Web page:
Maybe you’ve now begun practicing yoga on a regular basis, a few times a week, for maybe a few months now. Maybe even a year or two. You feel like you are becoming stronger and need to advance things to the next level. Here are some tips on how to do that.
It all starts with a downward facing dog. In yoga, we do a lot of downward facing dogs and planks because it is a great transition into other poses and is great for building core strength.
Some people love them, some people hate them. In my opinion, if you hate them, something in your form is off. Hands and feet should be the same width apart; hip-width apart. This will keep your body weight equally balanced. Then shifting your hips back towards your ankles is important. Next squeezing your shoulder blades together. The final step and most important is to breathe! You should now be comfortable in this position.
Once you are comfortable in downward facing dog, you can begin having fun with it, adding variations. First is a 3 legged dog. Raising one leg, continuing with your breathing and keeping your hips in line. Try to imagine someone hanging from your ceiling with a string wrapped around your raised foot stretching your leg away from your body.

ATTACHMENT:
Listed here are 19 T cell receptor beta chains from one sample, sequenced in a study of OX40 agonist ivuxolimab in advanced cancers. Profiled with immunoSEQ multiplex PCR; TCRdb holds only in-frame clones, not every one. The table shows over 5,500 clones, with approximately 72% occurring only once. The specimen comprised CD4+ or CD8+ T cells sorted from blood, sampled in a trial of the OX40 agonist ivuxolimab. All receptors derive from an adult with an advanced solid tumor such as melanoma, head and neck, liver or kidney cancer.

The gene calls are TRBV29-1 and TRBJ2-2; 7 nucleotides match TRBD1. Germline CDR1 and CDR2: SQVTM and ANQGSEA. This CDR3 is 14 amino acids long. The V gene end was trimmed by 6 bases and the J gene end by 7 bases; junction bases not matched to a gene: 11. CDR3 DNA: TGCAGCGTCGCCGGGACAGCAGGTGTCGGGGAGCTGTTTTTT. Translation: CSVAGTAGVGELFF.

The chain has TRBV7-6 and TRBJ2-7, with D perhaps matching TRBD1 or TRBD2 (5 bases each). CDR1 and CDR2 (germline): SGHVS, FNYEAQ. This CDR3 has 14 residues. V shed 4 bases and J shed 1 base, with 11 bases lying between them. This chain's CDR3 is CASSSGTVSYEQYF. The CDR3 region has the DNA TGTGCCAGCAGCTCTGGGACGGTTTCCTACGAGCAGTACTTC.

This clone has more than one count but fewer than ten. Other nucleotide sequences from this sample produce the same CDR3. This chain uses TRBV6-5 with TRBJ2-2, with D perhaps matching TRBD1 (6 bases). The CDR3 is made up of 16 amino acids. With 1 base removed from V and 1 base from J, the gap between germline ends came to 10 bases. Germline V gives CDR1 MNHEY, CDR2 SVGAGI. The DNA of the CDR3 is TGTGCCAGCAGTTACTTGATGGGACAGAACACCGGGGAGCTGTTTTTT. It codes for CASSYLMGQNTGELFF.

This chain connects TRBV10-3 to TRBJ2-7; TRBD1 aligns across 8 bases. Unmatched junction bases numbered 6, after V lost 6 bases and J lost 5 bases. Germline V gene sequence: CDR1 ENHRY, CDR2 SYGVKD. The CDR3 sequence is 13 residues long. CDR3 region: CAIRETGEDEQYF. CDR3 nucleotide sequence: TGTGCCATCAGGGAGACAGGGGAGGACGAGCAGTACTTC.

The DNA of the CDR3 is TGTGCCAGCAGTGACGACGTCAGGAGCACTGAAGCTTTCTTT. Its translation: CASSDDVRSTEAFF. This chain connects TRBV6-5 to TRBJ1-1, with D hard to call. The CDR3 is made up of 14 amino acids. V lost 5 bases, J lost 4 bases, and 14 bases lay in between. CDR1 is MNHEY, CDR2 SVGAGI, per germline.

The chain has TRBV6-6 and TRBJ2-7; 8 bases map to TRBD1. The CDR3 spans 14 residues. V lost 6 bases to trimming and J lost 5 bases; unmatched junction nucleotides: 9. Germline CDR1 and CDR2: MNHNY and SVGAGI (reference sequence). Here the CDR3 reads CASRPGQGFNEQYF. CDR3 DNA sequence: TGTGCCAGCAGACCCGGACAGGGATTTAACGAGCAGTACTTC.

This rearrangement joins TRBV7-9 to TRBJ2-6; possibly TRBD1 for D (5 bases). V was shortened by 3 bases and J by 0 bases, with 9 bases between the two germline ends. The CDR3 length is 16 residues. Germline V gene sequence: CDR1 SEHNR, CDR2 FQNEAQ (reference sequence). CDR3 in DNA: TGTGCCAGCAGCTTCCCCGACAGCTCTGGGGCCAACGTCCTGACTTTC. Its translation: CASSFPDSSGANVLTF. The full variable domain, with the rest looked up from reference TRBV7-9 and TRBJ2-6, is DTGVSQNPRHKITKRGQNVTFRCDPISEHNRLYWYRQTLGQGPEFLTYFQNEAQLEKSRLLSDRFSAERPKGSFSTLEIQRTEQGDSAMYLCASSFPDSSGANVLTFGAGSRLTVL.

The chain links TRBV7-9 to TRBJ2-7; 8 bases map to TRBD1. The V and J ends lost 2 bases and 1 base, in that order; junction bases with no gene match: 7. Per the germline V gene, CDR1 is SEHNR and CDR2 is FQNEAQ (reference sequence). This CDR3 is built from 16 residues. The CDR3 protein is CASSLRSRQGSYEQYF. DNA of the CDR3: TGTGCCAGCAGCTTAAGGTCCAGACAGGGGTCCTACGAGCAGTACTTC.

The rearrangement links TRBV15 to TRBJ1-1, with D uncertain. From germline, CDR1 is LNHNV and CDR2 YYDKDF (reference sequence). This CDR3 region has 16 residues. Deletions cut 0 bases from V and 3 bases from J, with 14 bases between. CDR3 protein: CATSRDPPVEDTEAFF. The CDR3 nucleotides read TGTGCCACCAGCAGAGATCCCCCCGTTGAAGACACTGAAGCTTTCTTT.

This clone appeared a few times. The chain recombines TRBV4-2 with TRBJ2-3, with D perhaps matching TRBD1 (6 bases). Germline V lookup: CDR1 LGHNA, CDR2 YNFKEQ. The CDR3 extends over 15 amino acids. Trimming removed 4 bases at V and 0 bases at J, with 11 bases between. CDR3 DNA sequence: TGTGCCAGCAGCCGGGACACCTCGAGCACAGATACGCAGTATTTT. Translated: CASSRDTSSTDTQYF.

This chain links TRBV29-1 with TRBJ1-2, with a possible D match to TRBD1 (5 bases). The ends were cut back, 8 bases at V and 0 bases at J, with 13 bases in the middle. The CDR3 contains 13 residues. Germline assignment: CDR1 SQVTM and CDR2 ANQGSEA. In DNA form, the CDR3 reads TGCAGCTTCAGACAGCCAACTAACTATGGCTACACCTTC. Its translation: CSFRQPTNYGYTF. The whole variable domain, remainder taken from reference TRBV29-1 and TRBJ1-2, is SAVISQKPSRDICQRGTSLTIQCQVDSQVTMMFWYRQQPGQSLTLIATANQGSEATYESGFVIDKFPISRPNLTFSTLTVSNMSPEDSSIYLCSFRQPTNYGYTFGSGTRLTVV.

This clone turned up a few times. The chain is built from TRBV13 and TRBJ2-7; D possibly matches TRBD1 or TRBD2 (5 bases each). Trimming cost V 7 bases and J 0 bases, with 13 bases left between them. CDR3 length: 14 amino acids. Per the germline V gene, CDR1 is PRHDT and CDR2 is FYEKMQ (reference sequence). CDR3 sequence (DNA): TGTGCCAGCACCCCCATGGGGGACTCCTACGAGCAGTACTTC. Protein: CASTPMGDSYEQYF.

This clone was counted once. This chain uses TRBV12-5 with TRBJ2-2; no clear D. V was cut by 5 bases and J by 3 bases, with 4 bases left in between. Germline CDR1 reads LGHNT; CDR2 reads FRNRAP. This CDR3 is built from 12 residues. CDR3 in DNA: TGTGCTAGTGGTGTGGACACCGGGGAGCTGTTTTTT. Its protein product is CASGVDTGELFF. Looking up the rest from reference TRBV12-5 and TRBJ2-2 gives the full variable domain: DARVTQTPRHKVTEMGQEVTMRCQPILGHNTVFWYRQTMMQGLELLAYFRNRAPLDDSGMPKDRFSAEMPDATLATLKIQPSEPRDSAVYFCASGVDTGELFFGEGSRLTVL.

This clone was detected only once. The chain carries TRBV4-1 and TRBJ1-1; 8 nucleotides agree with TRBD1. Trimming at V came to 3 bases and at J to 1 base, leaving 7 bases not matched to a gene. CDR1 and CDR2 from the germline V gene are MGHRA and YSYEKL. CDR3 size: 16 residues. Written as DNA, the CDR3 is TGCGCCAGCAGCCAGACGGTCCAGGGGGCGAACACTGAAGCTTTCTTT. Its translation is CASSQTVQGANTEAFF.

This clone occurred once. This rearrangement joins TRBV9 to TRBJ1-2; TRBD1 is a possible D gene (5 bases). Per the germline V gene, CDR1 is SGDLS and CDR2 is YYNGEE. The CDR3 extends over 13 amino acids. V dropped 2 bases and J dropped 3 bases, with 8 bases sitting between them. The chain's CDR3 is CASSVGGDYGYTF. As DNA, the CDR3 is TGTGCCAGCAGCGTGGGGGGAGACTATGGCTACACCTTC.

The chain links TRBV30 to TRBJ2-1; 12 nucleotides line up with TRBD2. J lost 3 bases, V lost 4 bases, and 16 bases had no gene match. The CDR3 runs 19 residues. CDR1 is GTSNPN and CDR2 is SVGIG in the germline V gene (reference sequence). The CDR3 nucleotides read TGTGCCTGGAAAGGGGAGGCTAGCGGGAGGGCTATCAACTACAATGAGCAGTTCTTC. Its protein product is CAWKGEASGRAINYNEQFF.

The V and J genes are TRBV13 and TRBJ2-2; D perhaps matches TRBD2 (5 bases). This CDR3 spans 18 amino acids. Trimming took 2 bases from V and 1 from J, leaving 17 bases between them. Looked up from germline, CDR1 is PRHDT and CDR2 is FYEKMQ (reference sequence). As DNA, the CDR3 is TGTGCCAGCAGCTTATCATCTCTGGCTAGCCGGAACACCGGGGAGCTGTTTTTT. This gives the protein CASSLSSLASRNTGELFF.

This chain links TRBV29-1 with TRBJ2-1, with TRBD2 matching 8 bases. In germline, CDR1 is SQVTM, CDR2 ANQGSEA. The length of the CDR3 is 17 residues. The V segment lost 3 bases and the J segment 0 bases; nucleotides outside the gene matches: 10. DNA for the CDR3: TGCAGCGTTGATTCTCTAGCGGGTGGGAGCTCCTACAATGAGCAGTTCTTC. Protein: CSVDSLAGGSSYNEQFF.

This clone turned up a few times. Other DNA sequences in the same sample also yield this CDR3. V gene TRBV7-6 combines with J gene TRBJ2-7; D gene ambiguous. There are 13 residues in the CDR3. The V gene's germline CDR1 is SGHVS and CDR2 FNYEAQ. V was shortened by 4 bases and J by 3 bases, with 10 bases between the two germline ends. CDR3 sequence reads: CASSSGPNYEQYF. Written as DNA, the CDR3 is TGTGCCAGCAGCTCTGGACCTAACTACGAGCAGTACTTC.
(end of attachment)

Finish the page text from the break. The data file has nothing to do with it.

Add another variation. Bend your right knee, stacking your hips. You can also begin to open up your body, leaning towards your right side. This will teach you how far you can push your balance.
Let’s add another variation. Come back into downward facing dog. Come down onto your forearms. Walk your feet closer to your elbows in a dolphin pose. Bearing more weight onto your forearms. This variation will build your strength to come into a forearm stand. A forearm stand requires so much core strength. I still struggle with it.
Final tip. A beautiful pose that I think most people can work up to is a crow pose. I recommend using a yoga strap placed right underneath your shoulders for this pose to keep your elbows from going out to the sides. With your hands on your mat, (hip-width) began leaning forward coming up onto your tiptoes. And you can lean forward and back testing your balance. When you feel you are ready to advance the pose, lean forward resting the inside of your knees right underneath your shoulders; a few inches above the strap. You can also place a pillow in front of you to catch you if you fall. Gaze forward and round your back.
There’s no rush and no need to feel it needs to be perfect. Each time you practice, you will improve. But you do need to practice. It’s the only was to improve and build your core strength.